AWS and the enterprise
The whole point of moving to the cloud, especially for startups and smaller companies, are the cost benefits along with the elasticity that it offers. With the public cloud it is no longer necessary to invest hundreds of thousands of dollars in architecture that needs to be in place just in case there is a spike in usage or just to be prepared for an eventuality. The pay-as-you-go method on AWS makes it a lot easier for smaller companies to be prepared for a boom in usage without breaking the bank. Though Amazon’s model appeals to a lot of organizations that would like to make a clean break from their existing systems, it’s not that enticing to an organization looking to integrate their existing VMware environment with the cloud. Though AWS has plug-ins for vCenter and System Center that allow them to be connected to the cloud, this is really no competition for Microsoft, which has seamless integration between its on-premise, private, and public cloud systems. For a Microsoft shop, a hop into the cloud would be relatively simple as the software and applications used to control the environment would pretty much remain the same.
Bridging the gap
The reason enterprises are choosing hybrid clouds like Azure is because of the availability of multiple products, most notably SQL, Active Directory, and the .NET platform. Using consistent software and technology across all platforms allows administrators to get up to speed without having to learn how to control new applications. So in view of seamless transition and getting more enterprises to switch from on-premise datacenters to the public cloud, the alliance between VMware and AWS has put them at the top of the list of viable and ready cloud options for the enterprise. While AWS lacked an on-premise datacenter to smoothen the transition from on-premise to the cloud, the integration with VMware means VMware datacenters can be run on-premise and in the cloud seamlessly.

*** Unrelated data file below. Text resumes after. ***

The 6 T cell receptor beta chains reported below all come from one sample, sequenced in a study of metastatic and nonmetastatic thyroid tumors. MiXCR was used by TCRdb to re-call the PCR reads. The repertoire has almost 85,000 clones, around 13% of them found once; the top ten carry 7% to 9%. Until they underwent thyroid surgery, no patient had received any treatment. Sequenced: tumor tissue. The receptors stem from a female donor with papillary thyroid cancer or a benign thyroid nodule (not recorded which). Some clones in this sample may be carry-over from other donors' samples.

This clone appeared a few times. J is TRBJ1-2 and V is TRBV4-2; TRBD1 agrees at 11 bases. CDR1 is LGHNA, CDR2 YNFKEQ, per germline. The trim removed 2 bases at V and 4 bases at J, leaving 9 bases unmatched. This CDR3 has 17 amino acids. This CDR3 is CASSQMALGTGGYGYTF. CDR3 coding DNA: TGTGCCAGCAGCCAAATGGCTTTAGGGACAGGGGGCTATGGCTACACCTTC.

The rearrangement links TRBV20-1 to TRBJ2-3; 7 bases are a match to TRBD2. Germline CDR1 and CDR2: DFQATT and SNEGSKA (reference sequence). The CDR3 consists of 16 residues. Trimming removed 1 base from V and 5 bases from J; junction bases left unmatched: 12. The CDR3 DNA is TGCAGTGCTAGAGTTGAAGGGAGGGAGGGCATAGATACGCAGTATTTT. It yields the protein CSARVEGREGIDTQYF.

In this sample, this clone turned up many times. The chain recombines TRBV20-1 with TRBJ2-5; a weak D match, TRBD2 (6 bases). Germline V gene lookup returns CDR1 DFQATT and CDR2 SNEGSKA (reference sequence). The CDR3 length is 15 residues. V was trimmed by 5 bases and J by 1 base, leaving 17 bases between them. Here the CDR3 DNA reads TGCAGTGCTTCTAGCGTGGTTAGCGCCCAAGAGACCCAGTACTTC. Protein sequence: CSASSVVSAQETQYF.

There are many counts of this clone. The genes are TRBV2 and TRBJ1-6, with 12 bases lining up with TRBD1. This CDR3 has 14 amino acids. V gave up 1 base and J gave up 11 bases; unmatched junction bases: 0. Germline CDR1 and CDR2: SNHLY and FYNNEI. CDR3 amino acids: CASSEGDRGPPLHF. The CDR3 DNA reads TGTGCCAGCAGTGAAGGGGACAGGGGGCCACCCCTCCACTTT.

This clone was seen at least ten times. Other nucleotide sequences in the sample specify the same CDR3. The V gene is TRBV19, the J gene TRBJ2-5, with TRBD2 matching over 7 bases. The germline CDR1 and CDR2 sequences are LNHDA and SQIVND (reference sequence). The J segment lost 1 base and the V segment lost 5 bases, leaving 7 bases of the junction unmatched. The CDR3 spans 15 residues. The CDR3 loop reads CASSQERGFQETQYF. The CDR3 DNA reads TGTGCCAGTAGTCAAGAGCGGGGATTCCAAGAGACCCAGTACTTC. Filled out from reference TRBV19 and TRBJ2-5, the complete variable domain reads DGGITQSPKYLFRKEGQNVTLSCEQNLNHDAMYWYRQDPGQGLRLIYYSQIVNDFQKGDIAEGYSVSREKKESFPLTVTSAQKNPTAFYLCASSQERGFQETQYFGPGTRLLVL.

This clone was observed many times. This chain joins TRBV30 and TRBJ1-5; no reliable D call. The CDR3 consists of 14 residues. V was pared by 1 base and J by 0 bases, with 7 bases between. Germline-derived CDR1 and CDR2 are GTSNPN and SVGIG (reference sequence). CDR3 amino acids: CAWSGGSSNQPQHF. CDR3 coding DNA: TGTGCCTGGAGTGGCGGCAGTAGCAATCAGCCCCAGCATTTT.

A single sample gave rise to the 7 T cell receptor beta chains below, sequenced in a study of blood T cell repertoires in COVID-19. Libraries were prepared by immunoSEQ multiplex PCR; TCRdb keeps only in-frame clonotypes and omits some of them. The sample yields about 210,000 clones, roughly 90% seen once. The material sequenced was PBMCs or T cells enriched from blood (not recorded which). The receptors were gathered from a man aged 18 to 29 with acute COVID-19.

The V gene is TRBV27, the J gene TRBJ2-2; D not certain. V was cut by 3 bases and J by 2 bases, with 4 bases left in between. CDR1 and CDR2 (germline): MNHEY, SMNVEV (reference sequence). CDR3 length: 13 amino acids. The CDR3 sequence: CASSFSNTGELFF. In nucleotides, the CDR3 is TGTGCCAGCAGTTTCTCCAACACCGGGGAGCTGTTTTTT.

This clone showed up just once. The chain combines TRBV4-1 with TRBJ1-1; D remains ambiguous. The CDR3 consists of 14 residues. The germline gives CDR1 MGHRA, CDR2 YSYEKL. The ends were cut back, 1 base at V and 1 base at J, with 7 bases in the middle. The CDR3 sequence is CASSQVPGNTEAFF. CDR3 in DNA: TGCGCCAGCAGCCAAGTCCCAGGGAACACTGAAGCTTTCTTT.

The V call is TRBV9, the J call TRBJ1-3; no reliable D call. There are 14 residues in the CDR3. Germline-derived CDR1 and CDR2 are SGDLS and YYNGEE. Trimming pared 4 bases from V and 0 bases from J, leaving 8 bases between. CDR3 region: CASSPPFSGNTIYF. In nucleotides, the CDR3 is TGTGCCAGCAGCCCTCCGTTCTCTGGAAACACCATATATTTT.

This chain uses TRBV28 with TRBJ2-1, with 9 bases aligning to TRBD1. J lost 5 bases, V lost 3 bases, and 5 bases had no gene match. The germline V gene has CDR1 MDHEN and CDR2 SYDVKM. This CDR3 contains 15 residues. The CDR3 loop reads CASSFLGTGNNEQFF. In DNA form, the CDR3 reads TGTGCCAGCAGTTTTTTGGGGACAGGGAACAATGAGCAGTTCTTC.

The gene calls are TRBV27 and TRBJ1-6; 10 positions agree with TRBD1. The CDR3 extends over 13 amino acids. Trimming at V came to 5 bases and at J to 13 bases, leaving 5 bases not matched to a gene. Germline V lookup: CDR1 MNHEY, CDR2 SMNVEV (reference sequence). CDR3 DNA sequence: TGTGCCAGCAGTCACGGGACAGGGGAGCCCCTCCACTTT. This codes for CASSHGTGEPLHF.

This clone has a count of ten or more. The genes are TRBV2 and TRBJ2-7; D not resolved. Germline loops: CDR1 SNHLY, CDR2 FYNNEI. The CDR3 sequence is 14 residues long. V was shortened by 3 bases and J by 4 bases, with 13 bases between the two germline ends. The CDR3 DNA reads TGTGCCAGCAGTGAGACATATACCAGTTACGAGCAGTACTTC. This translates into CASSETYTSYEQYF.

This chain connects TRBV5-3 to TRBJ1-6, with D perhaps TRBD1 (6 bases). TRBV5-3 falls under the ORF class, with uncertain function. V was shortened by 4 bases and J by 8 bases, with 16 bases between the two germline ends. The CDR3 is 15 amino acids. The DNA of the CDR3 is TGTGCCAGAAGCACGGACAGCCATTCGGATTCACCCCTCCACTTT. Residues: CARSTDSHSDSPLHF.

This operational consistency means there’s nothing new to learn and administrators can manage on-premise and VMware cloud resources on AWS with one single set of controls. Interoperability between public and private clouds also means that developers need to spend less time sorting out complications that arise from interdependencies. The problem that VMware was having with the lack of developers rallying behind its container technology will also change now, because AWS is a favorite among developers.
While startups have few problems building cloud-native applications, enterprises have to ensure backward compatibility for their applications. This means that even when they move to the cloud, they need to have the same kind of security, control, and operating protocols they’ve used all these years with on-premise servers. A deep integration like this makes this move much easier for enterprises that have been considering migrating a major part of their legacy applications to the cloud but were holding back for various reasons.
Overall, with IT budgets not getting any bigger -- and many getting smaller -- companies are looking to reduce their data footprint by moving to the cloud wherever possible. The advantage that VMware on AWS has is that VMware is the best in enterprise-based applications in terms of performance, reliability, availability, and security and AWS is the leading cloud provider. The sheer convenience that this combination offers in terms of a hybrid cloud setup -- which most enterprises seem to prefer -- means this alliance has moved both organizations to the front of the line in terms of being a preferable hybrid cloud option.